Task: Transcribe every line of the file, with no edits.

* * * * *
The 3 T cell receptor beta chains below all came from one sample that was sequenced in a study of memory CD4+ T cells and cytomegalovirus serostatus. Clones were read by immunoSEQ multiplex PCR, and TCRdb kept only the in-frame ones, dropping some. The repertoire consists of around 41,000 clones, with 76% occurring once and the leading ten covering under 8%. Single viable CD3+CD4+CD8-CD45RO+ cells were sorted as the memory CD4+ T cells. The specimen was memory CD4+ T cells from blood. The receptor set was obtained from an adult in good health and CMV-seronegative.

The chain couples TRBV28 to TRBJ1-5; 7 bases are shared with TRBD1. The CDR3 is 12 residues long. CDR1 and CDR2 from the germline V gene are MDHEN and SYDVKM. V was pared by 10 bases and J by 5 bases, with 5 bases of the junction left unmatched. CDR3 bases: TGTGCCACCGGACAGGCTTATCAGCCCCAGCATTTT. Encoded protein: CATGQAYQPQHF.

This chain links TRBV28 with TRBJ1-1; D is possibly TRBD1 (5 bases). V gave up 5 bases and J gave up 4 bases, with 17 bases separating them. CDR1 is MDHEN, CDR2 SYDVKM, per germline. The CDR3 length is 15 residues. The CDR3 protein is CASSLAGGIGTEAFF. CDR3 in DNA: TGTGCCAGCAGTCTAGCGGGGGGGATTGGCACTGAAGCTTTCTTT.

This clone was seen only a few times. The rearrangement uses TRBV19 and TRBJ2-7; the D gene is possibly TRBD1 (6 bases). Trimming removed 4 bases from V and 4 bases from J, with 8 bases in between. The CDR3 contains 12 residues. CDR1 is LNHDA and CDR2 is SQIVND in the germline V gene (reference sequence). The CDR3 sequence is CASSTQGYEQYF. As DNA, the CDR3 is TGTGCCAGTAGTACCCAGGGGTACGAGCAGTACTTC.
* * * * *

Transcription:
The 3 T cell receptor beta chains below all came from one sample that was sequenced in a study of memory CD4+ T cells and cytomegalovirus serostatus. Clones were read by immunoSEQ multiplex PCR, and TCRdb kept only the in-frame ones, dropping some. The repertoire consists of around 41,000 clones, with 76% occurring once and the leading ten covering under 8%. Single viable CD3+CD4+CD8-CD45RO+ cells were sorted as the memory CD4+ T cells. The specimen was memory CD4+ T cells from blood. The receptor set was obtained from an adult in good health and CMV-seronegative.

The chain couples TRBV28 to TRBJ1-5; 7 bases are shared with TRBD1. The CDR3 is 12 residues long. CDR1 and CDR2 from the germline V gene are MDHEN and SYDVKM. V was pared by 10 bases and J by 5 bases, with 5 bases of the junction left unmatched. CDR3 bases: TGTGCCACCGGACAGGCTTATCAGCCCCAGCATTTT. Encoded protein: CATGQAYQPQHF.

This chain links TRBV28 with TRBJ1-1; D is possibly TRBD1 (5 bases). V gave up 5 bases and J gave up 4 bases, with 17 bases separating them. CDR1 is MDHEN, CDR2 SYDVKM, per germline. The CDR3 length is 15 residues. The CDR3 protein is CASSLAGGIGTEAFF. CDR3 in DNA: TGTGCCAGCAGTCTAGCGGGGGGGATTGGCACTGAAGCTTTCTTT.

This clone was seen only a few times. The rearrangement uses TRBV19 and TRBJ2-7; the D gene is possibly TRBD1 (6 bases). Trimming removed 4 bases from V and 4 bases from J, with 8 bases in between. The CDR3 contains 12 residues. CDR1 is LNHDA and CDR2 is SQIVND in the germline V gene (reference sequence). The CDR3 sequence is CASSTQGYEQYF. As DNA, the CDR3 is TGTGCCAGTAGTACCCAGGGGTACGAGCAGTACTTC.